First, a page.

Artificial Intelligence (AI) is still a layered subject that’s both exciting and scary to say the least. Given the new information being discovered each day, people are still nervous when it comes to letting AI handle their personal data (fears of security, privacy issues etc.). But they are comfortable with doctors and physicians using AI in healthcare for providing accurate and precise medical treatments and information.
This implies a growing acceptance of the impersonal AI in healthcare, where the physical and personal contact between the caregivers and patients is high. The myriad and increasingly mainstream applications of AI in healthcare are propelling this strong and growing acceptance.
Such openness to AI is vital for healthcare companies, as it empowers the patients and caregivers to gain valuable insights from the data collected and act on them accordingly. AI can analyze loads of medical data and identify patterns to detect any deviations in the individual patient’s behavior and suggest treatment plans / changes. It can sort through assist doctors to improve the accuracy of diagnosis and help in correct treatment.
This AI aided healthcare is not only beneficial to the patients, but also healthcare companies can save time and money performing basic, non-patient care activities (like writing chart notes and prescriptions, etc.) so that caregivers have more time to spend with people.
Research shows that amongst the largest sources of savings are robot-assisted surgery ($40 billion in savings), virtual nursing assistants ($20 billion) and administrative workflow assistance ($18 billion).
The bridge between AI and healthcare can only function and give value if the interconnection is smooth and inter-operable. That’s because AI is highly data driven requiring a secure, instant, and low latency connectivity among the multitude data sources between the users and cloud applications.
Here are eight ways that highlight the technologies and areas of the healthcare industry that are most likely to see a major impact from artificial intelligence.
• Brain-computer interfaces (BCI) backed by artificial intelligence can help restore the patients’ fundamental experiences of speech, movement and meaningful interaction with people and their environments, lost due to neurological diseases and trauma to the nervous system. BCI could drastically improve quality of life for patients with ALS, strokes, or locked-in syndrome, as well as the 500,000 people worldwide who experience spinal cord injuries every year.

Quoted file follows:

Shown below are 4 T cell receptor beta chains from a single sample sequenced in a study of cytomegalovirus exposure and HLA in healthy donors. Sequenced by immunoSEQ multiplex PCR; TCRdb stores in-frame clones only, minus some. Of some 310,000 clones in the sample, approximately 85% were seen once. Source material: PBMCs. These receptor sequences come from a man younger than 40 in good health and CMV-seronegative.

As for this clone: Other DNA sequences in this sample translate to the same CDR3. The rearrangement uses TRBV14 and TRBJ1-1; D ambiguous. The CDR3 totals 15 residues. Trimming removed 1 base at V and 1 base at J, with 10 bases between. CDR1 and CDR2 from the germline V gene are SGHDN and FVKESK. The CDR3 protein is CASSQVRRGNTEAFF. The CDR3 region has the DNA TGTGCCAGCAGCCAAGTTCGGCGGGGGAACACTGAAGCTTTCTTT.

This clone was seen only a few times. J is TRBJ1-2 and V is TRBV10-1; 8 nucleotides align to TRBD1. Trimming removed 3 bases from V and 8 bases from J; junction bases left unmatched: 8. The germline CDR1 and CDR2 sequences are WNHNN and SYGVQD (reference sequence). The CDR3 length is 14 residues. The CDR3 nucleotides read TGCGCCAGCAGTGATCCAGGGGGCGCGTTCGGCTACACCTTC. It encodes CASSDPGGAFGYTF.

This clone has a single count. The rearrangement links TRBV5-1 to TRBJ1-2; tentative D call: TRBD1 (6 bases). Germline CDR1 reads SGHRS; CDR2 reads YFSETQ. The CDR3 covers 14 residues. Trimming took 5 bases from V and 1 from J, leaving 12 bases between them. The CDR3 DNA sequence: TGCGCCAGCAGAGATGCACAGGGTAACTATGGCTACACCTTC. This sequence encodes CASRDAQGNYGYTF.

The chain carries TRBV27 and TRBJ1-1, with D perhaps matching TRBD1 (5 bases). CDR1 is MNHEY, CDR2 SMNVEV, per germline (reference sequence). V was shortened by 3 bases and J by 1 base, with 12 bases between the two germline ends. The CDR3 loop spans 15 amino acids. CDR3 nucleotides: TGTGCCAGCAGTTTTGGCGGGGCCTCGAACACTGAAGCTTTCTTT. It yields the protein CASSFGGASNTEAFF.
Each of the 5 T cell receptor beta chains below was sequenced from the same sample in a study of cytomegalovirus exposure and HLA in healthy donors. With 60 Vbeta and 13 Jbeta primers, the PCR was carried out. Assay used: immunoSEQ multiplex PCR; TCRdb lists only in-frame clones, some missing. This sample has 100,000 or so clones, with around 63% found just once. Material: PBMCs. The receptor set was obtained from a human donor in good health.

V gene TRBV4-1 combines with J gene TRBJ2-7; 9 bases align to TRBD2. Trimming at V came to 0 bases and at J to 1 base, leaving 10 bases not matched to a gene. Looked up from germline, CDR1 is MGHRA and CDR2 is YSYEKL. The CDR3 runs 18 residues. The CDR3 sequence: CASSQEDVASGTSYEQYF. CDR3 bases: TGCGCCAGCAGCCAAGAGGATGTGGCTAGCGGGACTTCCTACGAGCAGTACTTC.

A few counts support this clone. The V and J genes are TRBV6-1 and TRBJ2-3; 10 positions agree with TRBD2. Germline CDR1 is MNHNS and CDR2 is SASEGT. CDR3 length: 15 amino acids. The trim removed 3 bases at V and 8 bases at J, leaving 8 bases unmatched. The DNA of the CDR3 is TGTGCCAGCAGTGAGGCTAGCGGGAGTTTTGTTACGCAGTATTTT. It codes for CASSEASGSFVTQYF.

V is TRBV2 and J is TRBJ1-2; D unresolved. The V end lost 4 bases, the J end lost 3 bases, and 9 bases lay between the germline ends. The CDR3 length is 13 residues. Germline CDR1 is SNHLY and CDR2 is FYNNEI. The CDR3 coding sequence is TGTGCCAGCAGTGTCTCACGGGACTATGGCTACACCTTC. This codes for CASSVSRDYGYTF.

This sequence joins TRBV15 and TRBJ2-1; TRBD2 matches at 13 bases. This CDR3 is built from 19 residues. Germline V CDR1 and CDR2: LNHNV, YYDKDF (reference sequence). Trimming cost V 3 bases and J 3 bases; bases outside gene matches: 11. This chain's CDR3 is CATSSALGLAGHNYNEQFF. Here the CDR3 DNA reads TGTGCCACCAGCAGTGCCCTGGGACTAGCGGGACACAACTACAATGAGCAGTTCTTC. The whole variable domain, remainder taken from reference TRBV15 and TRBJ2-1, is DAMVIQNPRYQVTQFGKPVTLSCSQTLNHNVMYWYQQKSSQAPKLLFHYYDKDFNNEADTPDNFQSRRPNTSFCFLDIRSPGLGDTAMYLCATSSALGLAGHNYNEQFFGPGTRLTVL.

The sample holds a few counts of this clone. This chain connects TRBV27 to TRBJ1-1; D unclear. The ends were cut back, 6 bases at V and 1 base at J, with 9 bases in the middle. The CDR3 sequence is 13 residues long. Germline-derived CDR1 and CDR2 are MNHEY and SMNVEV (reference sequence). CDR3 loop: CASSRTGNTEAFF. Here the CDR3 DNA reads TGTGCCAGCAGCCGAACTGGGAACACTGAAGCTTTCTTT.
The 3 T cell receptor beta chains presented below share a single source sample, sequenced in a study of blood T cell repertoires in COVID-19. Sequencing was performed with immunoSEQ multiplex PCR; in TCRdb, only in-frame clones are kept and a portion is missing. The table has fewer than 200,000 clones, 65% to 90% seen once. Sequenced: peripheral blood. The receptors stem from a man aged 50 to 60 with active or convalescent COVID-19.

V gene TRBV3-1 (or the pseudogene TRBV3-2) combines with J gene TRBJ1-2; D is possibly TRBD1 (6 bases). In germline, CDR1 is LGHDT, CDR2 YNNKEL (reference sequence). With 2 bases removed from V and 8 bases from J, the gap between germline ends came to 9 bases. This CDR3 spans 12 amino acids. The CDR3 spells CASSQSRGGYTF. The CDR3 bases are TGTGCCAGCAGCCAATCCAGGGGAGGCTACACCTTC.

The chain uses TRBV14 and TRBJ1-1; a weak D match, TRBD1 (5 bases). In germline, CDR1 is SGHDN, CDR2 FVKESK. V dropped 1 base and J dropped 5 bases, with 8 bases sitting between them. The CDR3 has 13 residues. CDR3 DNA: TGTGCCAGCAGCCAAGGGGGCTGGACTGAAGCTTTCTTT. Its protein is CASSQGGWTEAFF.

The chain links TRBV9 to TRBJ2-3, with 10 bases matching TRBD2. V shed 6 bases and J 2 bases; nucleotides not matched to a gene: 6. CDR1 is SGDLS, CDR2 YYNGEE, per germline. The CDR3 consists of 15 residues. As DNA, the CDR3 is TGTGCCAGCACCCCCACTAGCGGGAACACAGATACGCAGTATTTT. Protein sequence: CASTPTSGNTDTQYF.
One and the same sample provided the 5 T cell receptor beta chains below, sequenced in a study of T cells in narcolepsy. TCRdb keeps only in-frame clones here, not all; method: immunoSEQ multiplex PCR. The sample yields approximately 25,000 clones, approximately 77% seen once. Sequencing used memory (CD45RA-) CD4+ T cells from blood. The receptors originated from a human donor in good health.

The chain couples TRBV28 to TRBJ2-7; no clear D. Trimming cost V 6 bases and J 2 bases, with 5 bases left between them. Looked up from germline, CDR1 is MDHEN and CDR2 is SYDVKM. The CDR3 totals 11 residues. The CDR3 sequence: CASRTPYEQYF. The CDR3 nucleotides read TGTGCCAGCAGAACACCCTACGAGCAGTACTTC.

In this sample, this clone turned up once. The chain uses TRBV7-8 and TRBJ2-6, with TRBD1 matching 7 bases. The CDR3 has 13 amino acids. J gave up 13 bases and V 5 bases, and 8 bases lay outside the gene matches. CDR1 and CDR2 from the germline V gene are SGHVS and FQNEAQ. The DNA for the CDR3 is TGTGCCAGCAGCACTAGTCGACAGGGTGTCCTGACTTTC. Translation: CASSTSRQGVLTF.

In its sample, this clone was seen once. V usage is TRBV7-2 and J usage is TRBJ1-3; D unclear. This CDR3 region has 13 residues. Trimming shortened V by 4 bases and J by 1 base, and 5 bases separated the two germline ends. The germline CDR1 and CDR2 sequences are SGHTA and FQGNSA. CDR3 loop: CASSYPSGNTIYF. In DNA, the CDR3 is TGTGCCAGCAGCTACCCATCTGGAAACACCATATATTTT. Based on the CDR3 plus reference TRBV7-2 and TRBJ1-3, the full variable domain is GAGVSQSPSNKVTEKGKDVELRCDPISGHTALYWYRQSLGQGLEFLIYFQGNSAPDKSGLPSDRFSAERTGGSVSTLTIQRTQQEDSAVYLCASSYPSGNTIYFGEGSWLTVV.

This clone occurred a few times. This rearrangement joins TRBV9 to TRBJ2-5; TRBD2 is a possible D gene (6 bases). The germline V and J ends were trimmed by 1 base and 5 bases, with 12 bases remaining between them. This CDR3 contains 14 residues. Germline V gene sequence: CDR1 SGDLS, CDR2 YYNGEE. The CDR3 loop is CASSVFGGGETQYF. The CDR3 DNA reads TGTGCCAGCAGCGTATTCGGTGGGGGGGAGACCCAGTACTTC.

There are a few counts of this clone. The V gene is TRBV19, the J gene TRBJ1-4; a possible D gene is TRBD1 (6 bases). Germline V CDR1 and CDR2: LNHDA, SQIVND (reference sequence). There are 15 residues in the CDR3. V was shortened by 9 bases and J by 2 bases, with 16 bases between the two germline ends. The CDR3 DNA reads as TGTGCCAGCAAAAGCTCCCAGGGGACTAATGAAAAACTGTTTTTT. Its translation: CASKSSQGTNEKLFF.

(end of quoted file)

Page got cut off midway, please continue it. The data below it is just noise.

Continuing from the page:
• Artificial intelligence will enable the next generation of radiology tools that are accurate and detailed enough to replace the need for tissue samples in some cases. AI is helping to enable “virtual biopsies” and advance the innovative field of radiomics, which focuses on harnessing image-based algorithms to characterize the phenotypes and genetic properties of tumors.
• AI could help mitigate the shortages of trained healthcare providers, including ultrasound technicians and radiologists which can significantly limit access to life-saving care in developing nations around the world. This severe deficit of qualified clinical staff can be overcome by AI taking over some of the diagnostic duties typically allocated to humans.
• Electronic Health Records (EHR) have played an instrumental role in the healthcare industry’s journey towards digitalization, but this has brought along with cognitive overload, endless documentation, and user burnout. EHR developers are now using AI to create more intuitive interfaces and automate some of the routine processes that consume so much of a user’s time like clinical documentation, order entry, and sorting through their inbox mail.
• Smart devices using artificial intelligence to enhance the ability to identify patient deterioration or sense the development of complications can significantly improve outcomes and may reduce costs related to hospital-acquired condition penalties.
• Immunotherapy (using the body’s own immune system to attack malignancies) is one of best cancer treatments available now. But oncologists still do not have a precise and reliable method for identifying which patients will benefit from this option. AI and Machine learning algorithms and its ability to synthesize highly complex datasets may be able to illuminate new options for targeting therapies to an individual’s unique genetic makeup.
• AI to assimilate the health-related data generated through wearables and personal devices for better monitoring and extracting actionable insights from this large and varied data source.
• Using smartphones which have built-in AI software and hardware to collect images of eyes, skin lesions, wounds, infections, medications, or other subjects is an important supplement to clinical quality imaging especially in under-served populations or developing nations where there is a shortage of specialists while reducing the time-to-diagnosis for certain complaints. Dermatology and ophthalmology are early beneficiaries of this trend.
• Leveraging AI for clinical decision support, risk scoring, and early alerting are some of the most promising areas of development for this revolutionary approach to data analysis.
• AI allow those in training to go through naturalistic simulations in a way that simple computer-driven algorithms cannot. The advent of natural speech and the ability of an AI computer to draw instantly on a large database of scenarios, means the response to questions, decisions or advice from a trainee can be challenging and the AI training programme can learn from previous responses from the trainee.Back to blogs